NEW YORK -- Brooklyn Nets guard Kyrie Irving has been sidelined since Nov. 14 with a right shoulder impingement, and it remains unclear when he will return to the court. Irving said Saturday that he chose to get a cortisone shot on Dec. 24 instead of having surgery, and he will have to see how his body responds to it -- if he does eventually need surgery, it would mean being sidelined for three to four months, all but certainly costing him the remainder of his first season in Brooklyn. 

"I tried to go without any anti-inflammatories, which is why it took so long," Irving said. "And now I'm at a place where the next step was to either get a cortisone shot or get surgery. So that was the ultimatum I was fixed with. So now I'm just doing to best I can to live off this cortisone and move forward if I need surgery in the future."

While Nets coach Kenny Atkinson previously said that Irving first injured his shoulder against the Utah Jazz on Nov. 12, Irving said that it "actually started after we played the Pelicans" on Nov. 4. Irving played in Brooklyn's next four games, all on the road, wearing tape on his shoulder, only sitting out after a 101-93 loss in Denver. 

"After that game (against the Pelicans), before the road trip, I felt decent," Irving said. "I'd been shooting every single day. I'd been making sure I was lifting, making sure I was taking care of my body. And it got to the point where I had overused it."

Irving said he was shooting at night after games and after practices, partially in an effort make up for the time he missed with a face injury in the preseason. He acknowledged that playing on the road trip "probably made it worse," but he wanted to throw himself into his new environment, get to know his teammates and coach and get the team on the right track after an uneven start. 

"It just sucks, man," he said. "It really is disheartening when you know you're working your tail off to be at a certain level and your shooting shoulder just starts to give out on you a little bit. You're looking at it like let me ice this thing, let me just get back out there, and you keep feeling something in your shoulder, and you're trying to explain it to the medical staff, you're trying to explain it to all these experts out there. I'm going to see shoulder specialists; I'm in Phoenix, Arizona, trying to see shoulder specialists. I'm seeing the shoulder specialist for a week and two weeks. I'm doing all these exercises. Still, nothing is happening to get me back on the court, so it's definitely frustrating."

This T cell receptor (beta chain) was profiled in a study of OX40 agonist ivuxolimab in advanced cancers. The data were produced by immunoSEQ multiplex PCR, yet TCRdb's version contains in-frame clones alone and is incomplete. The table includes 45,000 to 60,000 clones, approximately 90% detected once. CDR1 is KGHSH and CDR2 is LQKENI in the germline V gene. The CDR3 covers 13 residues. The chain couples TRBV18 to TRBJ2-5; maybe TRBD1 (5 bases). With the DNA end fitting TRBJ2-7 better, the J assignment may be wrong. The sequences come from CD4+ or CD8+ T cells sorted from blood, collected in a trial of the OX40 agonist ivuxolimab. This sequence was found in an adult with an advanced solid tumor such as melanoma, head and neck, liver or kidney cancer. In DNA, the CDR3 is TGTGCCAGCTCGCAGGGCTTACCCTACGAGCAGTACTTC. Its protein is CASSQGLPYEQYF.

Irving said that he is in a better place now, however. In the next few weeks, he said, he will see where he ends up with the cortisone treatment.

"It's just been a lot of questions I have for what would be best-case scenario for me to go out there and play, and what can I possibly play through with this shoulder injury," he said. "It's very unique because it's the first time I've ever had such a significant feeling in my shoulder where I'm going up to shoot jump shots and I can't really lift my shoulder to get up in that jump shot position and it's impinging. There was some bursitis in there that was really, really impacting me."

The Nets were 4-7 when Irving's absence began and are now 16-17, but were on a four-game losing streak heading into Saturday's game against the Toronto Raptors at Barclays Center. Irving's injury coincided with Caris LeVert missing 24 games with a hand injury; LeVert returned to the lineup against Toronto. 

Without Irving, Brooklyn has relied on Spencer Dinwiddie to carry the load offensively. Dinwiddie has averaged 25.7 points, 7.1 assists and 3.4 rebounds as a starter, and has a compelling case to be named an All-Star. Irving spoke glowingly of his teammates' competitiveness while acknowledging that the season has not gone the way the Nets hoped. 

"I'm nothing but proud of the guys for holding the fort down," Irving said. "And I kept telling them, when I was injured, 'Keep this boat afloat for as long as we can. When I'm back, then we make a push for the playoffs and we see where we go from there.' But we've got to be realistic with what's going on here. Guys aren't healthy. Me and [Kevin Durant] obviously came here to play together and lead these guys to a championship in the next few years. And right now, we're just not in a position to do so, but we're going to do the best we can for this season."